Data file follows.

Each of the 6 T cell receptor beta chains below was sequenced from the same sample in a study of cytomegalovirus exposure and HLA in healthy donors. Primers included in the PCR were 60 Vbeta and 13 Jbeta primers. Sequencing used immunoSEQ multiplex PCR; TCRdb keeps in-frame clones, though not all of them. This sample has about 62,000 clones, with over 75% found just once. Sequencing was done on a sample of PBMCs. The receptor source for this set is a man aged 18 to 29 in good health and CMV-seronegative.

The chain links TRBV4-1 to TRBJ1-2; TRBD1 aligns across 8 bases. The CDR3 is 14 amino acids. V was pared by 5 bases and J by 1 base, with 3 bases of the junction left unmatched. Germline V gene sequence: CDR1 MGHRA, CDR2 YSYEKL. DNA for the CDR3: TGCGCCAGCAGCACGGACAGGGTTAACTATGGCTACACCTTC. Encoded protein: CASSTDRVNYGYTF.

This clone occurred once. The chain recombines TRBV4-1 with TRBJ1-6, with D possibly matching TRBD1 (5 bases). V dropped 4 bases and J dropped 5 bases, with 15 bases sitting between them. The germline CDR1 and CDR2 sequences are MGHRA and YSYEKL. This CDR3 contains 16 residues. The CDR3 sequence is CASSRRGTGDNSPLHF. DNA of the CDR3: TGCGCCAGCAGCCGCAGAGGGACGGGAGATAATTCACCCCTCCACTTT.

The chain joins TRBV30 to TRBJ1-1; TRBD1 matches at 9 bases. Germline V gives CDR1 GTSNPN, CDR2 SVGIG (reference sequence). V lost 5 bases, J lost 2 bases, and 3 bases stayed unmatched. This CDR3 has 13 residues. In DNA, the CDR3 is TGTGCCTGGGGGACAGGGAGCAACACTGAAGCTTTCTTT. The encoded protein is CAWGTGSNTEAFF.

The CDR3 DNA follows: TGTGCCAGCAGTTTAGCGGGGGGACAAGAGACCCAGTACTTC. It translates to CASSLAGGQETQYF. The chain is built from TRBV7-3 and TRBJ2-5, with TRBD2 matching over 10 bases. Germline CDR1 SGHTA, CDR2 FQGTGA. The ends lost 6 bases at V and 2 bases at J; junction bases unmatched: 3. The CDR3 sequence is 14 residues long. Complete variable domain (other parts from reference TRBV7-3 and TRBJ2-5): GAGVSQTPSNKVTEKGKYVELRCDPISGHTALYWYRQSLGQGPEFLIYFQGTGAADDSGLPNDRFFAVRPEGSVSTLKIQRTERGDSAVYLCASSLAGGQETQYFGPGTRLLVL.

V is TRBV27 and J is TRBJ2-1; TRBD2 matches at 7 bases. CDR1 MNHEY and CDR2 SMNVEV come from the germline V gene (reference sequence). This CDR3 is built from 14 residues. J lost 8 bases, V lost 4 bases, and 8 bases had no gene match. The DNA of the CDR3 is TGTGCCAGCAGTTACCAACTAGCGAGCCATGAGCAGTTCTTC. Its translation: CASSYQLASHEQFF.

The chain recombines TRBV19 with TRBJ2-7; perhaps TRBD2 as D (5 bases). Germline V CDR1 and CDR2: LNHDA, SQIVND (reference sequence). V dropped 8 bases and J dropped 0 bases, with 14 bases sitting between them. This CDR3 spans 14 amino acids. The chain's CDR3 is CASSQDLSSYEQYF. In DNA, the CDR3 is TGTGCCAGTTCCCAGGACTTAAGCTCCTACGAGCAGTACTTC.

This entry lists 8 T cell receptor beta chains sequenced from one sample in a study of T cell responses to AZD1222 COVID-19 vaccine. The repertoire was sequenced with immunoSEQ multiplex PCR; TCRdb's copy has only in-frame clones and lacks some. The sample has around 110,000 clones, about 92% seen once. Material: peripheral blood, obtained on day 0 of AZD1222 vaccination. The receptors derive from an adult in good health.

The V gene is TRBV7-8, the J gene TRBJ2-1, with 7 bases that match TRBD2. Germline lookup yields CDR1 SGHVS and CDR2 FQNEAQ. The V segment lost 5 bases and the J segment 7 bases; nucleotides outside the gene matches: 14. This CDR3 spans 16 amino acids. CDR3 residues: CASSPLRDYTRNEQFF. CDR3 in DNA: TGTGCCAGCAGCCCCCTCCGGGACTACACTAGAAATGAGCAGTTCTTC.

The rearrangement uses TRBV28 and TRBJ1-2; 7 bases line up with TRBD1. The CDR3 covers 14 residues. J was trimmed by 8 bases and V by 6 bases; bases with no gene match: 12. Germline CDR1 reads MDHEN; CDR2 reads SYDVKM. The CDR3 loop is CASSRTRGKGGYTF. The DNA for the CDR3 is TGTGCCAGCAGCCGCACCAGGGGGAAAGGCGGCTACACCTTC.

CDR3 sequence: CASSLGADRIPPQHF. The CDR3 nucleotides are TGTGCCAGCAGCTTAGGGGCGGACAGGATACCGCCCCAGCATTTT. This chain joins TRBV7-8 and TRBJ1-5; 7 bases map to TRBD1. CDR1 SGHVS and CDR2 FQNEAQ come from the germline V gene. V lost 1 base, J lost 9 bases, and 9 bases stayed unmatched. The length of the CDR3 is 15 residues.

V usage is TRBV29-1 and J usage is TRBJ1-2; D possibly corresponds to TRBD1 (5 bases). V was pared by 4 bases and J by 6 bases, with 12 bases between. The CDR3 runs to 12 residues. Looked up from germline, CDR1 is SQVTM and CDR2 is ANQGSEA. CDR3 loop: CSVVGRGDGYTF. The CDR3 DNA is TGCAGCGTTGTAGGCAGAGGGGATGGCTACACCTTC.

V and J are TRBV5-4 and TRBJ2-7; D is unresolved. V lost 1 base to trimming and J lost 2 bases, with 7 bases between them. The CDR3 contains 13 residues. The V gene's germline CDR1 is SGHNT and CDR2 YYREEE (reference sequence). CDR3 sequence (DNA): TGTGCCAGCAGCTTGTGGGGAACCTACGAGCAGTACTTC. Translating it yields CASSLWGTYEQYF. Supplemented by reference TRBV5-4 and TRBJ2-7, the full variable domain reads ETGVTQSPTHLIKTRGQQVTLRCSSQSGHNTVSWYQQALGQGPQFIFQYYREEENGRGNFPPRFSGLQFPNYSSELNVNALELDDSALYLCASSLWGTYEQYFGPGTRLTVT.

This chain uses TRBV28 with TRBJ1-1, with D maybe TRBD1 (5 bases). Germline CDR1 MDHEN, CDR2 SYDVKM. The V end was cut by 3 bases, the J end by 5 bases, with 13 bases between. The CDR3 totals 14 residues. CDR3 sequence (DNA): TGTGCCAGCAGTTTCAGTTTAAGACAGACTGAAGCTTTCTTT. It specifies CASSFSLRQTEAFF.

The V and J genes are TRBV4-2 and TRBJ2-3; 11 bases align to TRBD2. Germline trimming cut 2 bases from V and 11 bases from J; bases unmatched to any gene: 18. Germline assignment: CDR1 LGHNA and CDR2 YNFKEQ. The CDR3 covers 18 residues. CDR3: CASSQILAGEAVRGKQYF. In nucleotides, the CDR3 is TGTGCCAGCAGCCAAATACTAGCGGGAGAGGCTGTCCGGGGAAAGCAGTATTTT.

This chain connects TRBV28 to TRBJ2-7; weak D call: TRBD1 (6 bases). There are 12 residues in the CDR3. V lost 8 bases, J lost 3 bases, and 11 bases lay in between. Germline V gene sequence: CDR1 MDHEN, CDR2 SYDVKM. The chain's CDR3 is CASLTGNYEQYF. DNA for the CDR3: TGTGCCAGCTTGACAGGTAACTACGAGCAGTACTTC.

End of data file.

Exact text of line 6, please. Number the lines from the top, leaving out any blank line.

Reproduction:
V is TRBV27 and J is TRBJ2-1; TRBD2 matches at 7 bases. CDR1 MNHEY and CDR2 SMNVEV come from the germline V gene (reference sequence). This CDR3 is built from 14 residues. J lost 8 bases, V lost 4 bases, and 8 bases had no gene match. The DNA of the CDR3 is TGTGCCAGCAGTTACCAACTAGCGAGCCATGAGCAGTTCTTC. Its translation: CASSYQLASHEQFF.